I’ve been watching another artist named Sayanti Chadhauri. She has a youtube channel called Sayanti Fine Arts. Anyway, I was first inspired to explore the possibilities of what could be done with wet-on-wet when watching her videos. Sayanti uses this technique with remarkable precision. I asked her how she paints wet-on-wet without the paint going all over the place and I’m going to share on of the things she told me with you, and that’s to avoid pools of water on your paper. That is, keep your water layer relatively thin. Believe me; this has made all the difference. Since I started paying attention to how much water I’m putting down, my layers have been much more controllable. So wipe your brush on the edge of your water container and even dab it on a paper towel if you have to, before putting it to your paper.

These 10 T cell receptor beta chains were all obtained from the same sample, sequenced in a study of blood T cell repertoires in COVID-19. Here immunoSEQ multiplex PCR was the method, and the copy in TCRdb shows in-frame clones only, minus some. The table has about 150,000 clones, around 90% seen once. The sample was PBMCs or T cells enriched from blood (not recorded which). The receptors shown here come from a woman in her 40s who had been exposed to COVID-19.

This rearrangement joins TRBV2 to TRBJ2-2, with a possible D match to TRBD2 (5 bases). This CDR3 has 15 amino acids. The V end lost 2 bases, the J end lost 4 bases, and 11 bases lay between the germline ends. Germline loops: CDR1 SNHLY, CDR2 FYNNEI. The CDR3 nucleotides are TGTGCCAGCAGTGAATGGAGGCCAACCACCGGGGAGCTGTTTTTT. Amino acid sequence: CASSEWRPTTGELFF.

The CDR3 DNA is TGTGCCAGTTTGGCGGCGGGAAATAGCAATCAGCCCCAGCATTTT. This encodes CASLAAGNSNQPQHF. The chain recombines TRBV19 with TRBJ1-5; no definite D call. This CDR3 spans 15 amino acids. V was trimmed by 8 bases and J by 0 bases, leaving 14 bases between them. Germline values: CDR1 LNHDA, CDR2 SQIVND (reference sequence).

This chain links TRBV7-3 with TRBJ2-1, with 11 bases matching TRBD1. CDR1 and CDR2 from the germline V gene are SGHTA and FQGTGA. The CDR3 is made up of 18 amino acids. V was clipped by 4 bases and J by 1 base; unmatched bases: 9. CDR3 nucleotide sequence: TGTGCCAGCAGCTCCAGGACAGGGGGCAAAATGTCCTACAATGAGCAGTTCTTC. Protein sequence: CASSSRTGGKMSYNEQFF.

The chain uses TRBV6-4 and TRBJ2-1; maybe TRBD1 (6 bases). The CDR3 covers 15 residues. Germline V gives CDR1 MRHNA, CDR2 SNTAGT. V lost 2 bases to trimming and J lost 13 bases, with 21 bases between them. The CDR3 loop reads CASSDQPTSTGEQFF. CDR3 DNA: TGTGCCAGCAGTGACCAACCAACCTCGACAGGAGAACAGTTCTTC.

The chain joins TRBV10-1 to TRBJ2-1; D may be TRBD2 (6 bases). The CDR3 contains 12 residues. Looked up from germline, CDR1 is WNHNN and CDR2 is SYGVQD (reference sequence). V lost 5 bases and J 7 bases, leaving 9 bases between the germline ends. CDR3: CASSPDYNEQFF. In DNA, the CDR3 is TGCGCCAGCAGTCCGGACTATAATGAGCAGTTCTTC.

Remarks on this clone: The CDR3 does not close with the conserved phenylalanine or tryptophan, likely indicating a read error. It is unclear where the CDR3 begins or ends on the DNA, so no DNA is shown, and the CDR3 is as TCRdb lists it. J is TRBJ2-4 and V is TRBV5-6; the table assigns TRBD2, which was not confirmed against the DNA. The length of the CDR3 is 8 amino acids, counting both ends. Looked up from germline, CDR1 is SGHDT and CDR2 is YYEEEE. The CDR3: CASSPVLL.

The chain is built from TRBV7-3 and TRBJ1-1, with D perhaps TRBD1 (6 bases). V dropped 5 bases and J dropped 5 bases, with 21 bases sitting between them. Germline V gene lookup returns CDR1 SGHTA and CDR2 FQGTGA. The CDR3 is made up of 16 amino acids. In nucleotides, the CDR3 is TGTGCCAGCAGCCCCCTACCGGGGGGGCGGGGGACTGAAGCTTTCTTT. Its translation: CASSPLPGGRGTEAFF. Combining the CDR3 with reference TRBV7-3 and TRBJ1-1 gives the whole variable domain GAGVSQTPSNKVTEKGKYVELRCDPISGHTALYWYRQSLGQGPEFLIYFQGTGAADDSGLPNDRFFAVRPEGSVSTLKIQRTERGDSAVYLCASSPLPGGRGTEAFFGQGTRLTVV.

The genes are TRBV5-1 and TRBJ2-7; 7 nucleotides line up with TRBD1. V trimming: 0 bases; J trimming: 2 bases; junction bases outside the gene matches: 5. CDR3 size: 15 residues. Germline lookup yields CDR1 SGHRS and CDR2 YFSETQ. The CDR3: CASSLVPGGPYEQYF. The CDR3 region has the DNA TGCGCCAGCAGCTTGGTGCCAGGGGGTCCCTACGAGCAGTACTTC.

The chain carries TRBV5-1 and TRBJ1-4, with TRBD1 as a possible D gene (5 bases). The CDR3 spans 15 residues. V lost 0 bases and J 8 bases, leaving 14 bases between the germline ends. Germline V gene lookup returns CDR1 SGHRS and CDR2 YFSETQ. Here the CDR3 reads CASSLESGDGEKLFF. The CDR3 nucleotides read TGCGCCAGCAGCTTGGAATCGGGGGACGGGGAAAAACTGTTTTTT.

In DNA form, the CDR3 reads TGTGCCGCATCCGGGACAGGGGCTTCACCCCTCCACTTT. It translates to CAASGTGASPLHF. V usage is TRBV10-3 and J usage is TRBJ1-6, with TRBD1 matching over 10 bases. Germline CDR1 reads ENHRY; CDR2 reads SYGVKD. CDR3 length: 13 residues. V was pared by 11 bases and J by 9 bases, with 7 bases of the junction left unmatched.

Don't stress out too much about which technique to use. You're going to misjudge sometimes. Use your eyes. If you use wet on dry and the edge is too harsh, soften it with a wet brush. This is easy to do while the paint is still wet. If you use wet on wet and the result is too fuzzy, dab it with a tissue and start over.
The most obvious reason to use masking fluid is it acts like a little stop sign to keep paint from getting on areas where you don’t want it. Meaning, that if you have masking down on an area and it’s dry, paint can’t go there. It literally stops it in its tracks. You never have to worry about accidentally painting over a place you wanted to keep white, no matter how small.
A lot of times there will be very small areas that you want to keep white and trying to paint around these can be very stressful and time consuming and forget about trying to do this with wet-on-wet!
A few warnings, though.